Prepare Your Household

Before all other things, you need to make sure that your family and household are in order. Animals and barns are replaceable, the people you love are not. Your family should have a routine. Who does what when threats of storms and natural disasters loom? Each person should have a job that they know how to do and do it well. Yes, this might mean you have to practice, but it's well worth it.

If you have small children, this might be even more of a job for you. You are solely responsible for the safety and well being of those little ones.

Make sure you have the following things on hand at all times in case a disaster takes you off guard:

A generator. If you have the funds, it's well worth the investment. You can even find them inexpensively on social media yard sale sites, farm barter sites, and craigslist. If you have freezers full of meat, this is especially necessary.

Canned and non-perishable food items. Those Summer veggies come in handy in the Winter time if you lose power during a snow storm. Otherwise, stock up on organic items, such as veggies and broth. No need to go all "end of the world", but it's good to be prepared.

A wood stove and air conditioning unit. This isn't possible for everyone, but if it is, I highly suggest investing in heating with wood. This comes in extra handy during the winter months if you lose power or have a large snow storm come through. It's even great during those fall hurricane days. Wood stoves can heat your home as little or as much as you'd like, but it's also a necessary heat element for cooking. We always say that we would rather lose power in the cold months rather than the hot months. It's extremely easy to cook on a wood stove. As far as an air-conditioning unit, it's not necessary, but if you have a generator, you'll thank yourself!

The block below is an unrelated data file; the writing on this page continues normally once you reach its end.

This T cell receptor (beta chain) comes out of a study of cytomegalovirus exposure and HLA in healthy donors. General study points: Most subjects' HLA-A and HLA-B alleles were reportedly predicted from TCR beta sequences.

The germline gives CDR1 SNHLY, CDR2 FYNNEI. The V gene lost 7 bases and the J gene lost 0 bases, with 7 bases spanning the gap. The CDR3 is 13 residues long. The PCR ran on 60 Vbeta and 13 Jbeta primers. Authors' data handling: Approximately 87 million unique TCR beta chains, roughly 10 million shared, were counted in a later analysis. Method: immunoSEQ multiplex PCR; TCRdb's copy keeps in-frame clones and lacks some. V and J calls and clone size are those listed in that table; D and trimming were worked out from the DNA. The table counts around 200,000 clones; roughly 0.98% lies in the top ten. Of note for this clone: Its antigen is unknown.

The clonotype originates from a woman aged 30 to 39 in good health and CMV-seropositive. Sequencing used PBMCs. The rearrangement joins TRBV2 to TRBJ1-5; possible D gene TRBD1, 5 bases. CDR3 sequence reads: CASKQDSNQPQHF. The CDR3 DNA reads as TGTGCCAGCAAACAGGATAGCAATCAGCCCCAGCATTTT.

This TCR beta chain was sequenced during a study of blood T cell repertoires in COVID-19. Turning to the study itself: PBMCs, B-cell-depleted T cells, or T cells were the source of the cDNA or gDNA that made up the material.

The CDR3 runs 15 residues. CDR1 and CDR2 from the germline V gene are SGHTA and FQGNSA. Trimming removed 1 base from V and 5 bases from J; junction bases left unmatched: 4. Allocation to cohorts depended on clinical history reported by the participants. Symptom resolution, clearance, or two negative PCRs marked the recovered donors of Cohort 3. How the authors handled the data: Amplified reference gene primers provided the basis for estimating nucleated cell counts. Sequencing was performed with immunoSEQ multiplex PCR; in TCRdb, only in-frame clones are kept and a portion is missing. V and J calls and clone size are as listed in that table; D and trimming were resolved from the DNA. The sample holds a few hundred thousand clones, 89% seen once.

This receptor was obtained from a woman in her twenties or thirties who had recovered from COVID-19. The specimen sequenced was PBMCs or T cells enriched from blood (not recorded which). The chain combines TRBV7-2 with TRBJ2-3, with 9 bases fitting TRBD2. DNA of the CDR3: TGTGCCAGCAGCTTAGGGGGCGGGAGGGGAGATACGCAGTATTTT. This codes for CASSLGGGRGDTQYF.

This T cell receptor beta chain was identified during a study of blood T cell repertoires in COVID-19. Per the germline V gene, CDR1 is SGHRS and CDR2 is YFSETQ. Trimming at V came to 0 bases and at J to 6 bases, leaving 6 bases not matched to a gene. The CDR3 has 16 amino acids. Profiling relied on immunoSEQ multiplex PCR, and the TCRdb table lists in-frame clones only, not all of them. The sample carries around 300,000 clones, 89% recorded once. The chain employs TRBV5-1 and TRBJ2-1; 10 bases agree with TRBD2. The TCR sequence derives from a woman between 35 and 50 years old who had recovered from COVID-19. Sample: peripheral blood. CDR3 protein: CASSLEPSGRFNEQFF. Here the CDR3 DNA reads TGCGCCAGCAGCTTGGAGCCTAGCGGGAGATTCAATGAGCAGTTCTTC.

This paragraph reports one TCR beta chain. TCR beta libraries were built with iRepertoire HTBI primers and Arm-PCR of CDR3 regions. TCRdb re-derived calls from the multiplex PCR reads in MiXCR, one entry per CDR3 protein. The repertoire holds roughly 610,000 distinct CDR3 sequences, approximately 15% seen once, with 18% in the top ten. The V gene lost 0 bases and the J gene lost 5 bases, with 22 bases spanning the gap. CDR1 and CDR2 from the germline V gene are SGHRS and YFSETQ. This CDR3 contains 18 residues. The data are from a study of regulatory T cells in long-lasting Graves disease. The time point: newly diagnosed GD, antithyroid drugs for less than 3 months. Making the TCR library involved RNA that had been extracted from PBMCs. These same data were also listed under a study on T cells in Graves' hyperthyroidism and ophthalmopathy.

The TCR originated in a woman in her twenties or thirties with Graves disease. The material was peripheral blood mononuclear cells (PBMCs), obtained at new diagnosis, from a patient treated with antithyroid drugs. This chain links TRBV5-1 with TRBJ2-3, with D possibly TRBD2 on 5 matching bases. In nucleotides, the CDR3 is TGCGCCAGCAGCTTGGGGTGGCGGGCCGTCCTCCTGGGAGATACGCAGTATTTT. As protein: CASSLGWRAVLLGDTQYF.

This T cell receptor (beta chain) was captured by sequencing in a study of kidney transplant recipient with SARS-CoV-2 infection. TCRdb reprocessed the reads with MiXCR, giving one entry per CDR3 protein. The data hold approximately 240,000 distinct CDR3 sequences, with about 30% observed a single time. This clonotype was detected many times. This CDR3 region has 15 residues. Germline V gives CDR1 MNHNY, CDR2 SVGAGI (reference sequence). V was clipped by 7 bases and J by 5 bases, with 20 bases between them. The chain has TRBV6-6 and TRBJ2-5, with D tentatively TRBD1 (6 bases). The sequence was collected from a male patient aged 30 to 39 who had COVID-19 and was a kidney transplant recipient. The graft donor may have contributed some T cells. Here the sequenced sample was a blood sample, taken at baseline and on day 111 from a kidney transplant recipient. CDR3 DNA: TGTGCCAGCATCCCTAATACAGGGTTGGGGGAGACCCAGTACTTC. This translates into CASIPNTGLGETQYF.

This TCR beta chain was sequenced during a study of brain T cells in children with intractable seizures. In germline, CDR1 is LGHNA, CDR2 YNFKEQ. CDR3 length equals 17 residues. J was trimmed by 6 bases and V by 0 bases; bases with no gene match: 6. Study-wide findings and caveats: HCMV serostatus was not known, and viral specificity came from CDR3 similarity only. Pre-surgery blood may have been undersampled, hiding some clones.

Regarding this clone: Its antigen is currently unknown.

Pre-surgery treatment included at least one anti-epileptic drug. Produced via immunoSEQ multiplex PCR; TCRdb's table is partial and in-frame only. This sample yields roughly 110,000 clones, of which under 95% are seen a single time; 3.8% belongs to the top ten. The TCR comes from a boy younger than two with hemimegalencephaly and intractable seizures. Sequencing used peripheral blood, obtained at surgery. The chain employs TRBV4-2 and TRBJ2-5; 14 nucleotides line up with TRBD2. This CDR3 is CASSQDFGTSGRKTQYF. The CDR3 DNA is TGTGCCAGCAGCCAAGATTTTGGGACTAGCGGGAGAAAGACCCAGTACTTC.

Cell phones charged and good service. Your home phone is bound to go, make sure you have your cell phones charged and ready. If you don't have good service, invest in a cell phone booster or know a good spot where you can get service.

Weapons and ammo. You might have to protect yourself, but chances are, you'll need it more for hunting your own food should you run out or need it in a pinch.